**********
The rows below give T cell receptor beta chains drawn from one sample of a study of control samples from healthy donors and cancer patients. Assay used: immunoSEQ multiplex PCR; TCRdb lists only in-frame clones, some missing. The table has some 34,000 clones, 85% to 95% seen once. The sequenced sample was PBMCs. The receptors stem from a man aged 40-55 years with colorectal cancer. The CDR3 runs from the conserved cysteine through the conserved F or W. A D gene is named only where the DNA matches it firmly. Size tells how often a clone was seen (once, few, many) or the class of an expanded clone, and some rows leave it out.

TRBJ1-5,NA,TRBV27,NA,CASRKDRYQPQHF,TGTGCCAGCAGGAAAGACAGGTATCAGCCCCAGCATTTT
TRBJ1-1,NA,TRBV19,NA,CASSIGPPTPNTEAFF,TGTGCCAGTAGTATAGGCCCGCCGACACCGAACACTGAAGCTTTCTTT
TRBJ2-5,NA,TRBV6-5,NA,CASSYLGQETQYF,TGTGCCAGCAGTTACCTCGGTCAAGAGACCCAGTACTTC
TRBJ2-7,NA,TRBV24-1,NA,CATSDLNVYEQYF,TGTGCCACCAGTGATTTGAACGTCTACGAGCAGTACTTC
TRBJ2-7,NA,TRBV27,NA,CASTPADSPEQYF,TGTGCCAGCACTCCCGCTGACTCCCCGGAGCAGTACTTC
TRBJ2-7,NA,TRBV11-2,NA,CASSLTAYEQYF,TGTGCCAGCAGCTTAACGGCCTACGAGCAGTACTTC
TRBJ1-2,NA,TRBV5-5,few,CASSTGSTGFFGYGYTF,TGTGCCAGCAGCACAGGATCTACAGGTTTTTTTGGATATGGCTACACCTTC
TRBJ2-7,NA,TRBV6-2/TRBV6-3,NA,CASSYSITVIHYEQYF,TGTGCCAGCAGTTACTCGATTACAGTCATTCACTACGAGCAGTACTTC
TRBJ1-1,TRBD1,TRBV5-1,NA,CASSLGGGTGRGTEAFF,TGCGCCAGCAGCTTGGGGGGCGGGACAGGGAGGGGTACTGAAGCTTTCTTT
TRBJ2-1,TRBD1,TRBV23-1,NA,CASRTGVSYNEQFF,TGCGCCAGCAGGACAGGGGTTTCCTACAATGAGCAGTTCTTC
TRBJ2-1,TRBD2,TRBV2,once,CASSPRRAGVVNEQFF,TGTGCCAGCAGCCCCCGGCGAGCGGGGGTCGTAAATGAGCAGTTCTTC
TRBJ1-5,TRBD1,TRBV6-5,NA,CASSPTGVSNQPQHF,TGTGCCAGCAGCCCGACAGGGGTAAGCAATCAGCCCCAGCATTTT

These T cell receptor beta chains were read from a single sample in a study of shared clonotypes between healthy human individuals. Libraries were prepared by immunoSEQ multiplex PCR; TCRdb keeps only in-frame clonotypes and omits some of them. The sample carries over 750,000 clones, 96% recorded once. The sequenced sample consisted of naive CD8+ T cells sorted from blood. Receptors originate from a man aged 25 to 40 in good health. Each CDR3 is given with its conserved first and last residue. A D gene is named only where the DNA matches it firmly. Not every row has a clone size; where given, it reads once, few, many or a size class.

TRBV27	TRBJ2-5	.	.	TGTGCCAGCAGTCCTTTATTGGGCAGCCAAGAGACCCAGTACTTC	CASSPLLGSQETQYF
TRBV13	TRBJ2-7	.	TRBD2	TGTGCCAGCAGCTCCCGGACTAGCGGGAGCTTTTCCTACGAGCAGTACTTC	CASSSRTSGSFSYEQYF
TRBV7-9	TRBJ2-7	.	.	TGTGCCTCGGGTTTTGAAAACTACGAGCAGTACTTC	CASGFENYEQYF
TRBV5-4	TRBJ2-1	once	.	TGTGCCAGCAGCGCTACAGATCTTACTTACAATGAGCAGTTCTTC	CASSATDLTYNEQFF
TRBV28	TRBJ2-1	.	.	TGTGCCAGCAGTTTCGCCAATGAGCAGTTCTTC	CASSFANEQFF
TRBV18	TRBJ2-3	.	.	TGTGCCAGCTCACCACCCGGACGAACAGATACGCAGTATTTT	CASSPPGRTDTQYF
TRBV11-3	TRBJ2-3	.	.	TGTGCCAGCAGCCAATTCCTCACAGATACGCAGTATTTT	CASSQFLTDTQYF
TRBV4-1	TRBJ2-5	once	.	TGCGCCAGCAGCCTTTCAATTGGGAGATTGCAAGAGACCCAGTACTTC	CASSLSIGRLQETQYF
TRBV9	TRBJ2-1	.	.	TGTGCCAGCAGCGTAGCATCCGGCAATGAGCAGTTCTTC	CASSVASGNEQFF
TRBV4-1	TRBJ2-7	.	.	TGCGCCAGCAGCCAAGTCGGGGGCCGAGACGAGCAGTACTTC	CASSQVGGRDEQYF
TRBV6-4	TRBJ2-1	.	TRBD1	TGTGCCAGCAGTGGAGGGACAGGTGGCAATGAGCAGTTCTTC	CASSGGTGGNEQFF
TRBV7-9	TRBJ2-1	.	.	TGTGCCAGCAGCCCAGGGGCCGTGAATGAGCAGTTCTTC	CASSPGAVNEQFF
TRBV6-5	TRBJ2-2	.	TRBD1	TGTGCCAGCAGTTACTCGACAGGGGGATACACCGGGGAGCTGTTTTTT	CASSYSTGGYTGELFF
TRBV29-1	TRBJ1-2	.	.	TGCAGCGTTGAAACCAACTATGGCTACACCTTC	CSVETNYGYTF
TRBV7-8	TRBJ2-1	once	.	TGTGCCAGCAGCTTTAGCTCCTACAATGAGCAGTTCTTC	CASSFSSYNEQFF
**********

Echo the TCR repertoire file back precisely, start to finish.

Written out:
The rows below give T cell receptor beta chains drawn from one sample of a study of control samples from healthy donors and cancer patients. Assay used: immunoSEQ multiplex PCR; TCRdb lists only in-frame clones, some missing. The table has some 34,000 clones, 85% to 95% seen once. The sequenced sample was PBMCs. The receptors stem from a man aged 40-55 years with colorectal cancer. The CDR3 runs from the conserved cysteine through the conserved F or W. A D gene is named only where the DNA matches it firmly. Size tells how often a clone was seen (once, few, many) or the class of an expanded clone, and some rows leave it out.

TRBJ1-5,NA,TRBV27,NA,CASRKDRYQPQHF,TGTGCCAGCAGGAAAGACAGGTATCAGCCCCAGCATTTT
TRBJ1-1,NA,TRBV19,NA,CASSIGPPTPNTEAFF,TGTGCCAGTAGTATAGGCCCGCCGACACCGAACACTGAAGCTTTCTTT
TRBJ2-5,NA,TRBV6-5,NA,CASSYLGQETQYF,TGTGCCAGCAGTTACCTCGGTCAAGAGACCCAGTACTTC
TRBJ2-7,NA,TRBV24-1,NA,CATSDLNVYEQYF,TGTGCCACCAGTGATTTGAACGTCTACGAGCAGTACTTC
TRBJ2-7,NA,TRBV27,NA,CASTPADSPEQYF,TGTGCCAGCACTCCCGCTGACTCCCCGGAGCAGTACTTC
TRBJ2-7,NA,TRBV11-2,NA,CASSLTAYEQYF,TGTGCCAGCAGCTTAACGGCCTACGAGCAGTACTTC
TRBJ1-2,NA,TRBV5-5,few,CASSTGSTGFFGYGYTF,TGTGCCAGCAGCACAGGATCTACAGGTTTTTTTGGATATGGCTACACCTTC
TRBJ2-7,NA,TRBV6-2/TRBV6-3,NA,CASSYSITVIHYEQYF,TGTGCCAGCAGTTACTCGATTACAGTCATTCACTACGAGCAGTACTTC
TRBJ1-1,TRBD1,TRBV5-1,NA,CASSLGGGTGRGTEAFF,TGCGCCAGCAGCTTGGGGGGCGGGACAGGGAGGGGTACTGAAGCTTTCTTT
TRBJ2-1,TRBD1,TRBV23-1,NA,CASRTGVSYNEQFF,TGCGCCAGCAGGACAGGGGTTTCCTACAATGAGCAGTTCTTC
TRBJ2-1,TRBD2,TRBV2,once,CASSPRRAGVVNEQFF,TGTGCCAGCAGCCCCCGGCGAGCGGGGGTCGTAAATGAGCAGTTCTTC
TRBJ1-5,TRBD1,TRBV6-5,NA,CASSPTGVSNQPQHF,TGTGCCAGCAGCCCGACAGGGGTAAGCAATCAGCCCCAGCATTTT

These T cell receptor beta chains were read from a single sample in a study of shared clonotypes between healthy human individuals. Libraries were prepared by immunoSEQ multiplex PCR; TCRdb keeps only in-frame clonotypes and omits some of them. The sample carries over 750,000 clones, 96% recorded once. The sequenced sample consisted of naive CD8+ T cells sorted from blood. Receptors originate from a man aged 25 to 40 in good health. Each CDR3 is given with its conserved first and last residue. A D gene is named only where the DNA matches it firmly. Not every row has a clone size; where given, it reads once, few, many or a size class.

TRBV27	TRBJ2-5	.	.	TGTGCCAGCAGTCCTTTATTGGGCAGCCAAGAGACCCAGTACTTC	CASSPLLGSQETQYF
TRBV13	TRBJ2-7	.	TRBD2	TGTGCCAGCAGCTCCCGGACTAGCGGGAGCTTTTCCTACGAGCAGTACTTC	CASSSRTSGSFSYEQYF
TRBV7-9	TRBJ2-7	.	.	TGTGCCTCGGGTTTTGAAAACTACGAGCAGTACTTC	CASGFENYEQYF
TRBV5-4	TRBJ2-1	once	.	TGTGCCAGCAGCGCTACAGATCTTACTTACAATGAGCAGTTCTTC	CASSATDLTYNEQFF
TRBV28	TRBJ2-1	.	.	TGTGCCAGCAGTTTCGCCAATGAGCAGTTCTTC	CASSFANEQFF
TRBV18	TRBJ2-3	.	.	TGTGCCAGCTCACCACCCGGACGAACAGATACGCAGTATTTT	CASSPPGRTDTQYF
TRBV11-3	TRBJ2-3	.	.	TGTGCCAGCAGCCAATTCCTCACAGATACGCAGTATTTT	CASSQFLTDTQYF
TRBV4-1	TRBJ2-5	once	.	TGCGCCAGCAGCCTTTCAATTGGGAGATTGCAAGAGACCCAGTACTTC	CASSLSIGRLQETQYF
TRBV9	TRBJ2-1	.	.	TGTGCCAGCAGCGTAGCATCCGGCAATGAGCAGTTCTTC	CASSVASGNEQFF
TRBV4-1	TRBJ2-7	.	.	TGCGCCAGCAGCCAAGTCGGGGGCCGAGACGAGCAGTACTTC	CASSQVGGRDEQYF
TRBV6-4	TRBJ2-1	.	TRBD1	TGTGCCAGCAGTGGAGGGACAGGTGGCAATGAGCAGTTCTTC	CASSGGTGGNEQFF
TRBV7-9	TRBJ2-1	.	.	TGTGCCAGCAGCCCAGGGGCCGTGAATGAGCAGTTCTTC	CASSPGAVNEQFF
TRBV6-5	TRBJ2-2	.	TRBD1	TGTGCCAGCAGTTACTCGACAGGGGGATACACCGGGGAGCTGTTTTTT	CASSYSTGGYTGELFF
TRBV29-1	TRBJ1-2	.	.	TGCAGCGTTGAAACCAACTATGGCTACACCTTC	CSVETNYGYTF
TRBV7-8	TRBJ2-1	once	.	TGTGCCAGCAGCTTTAGCTCCTACAATGAGCAGTTCTTC	CASSFSSYNEQFF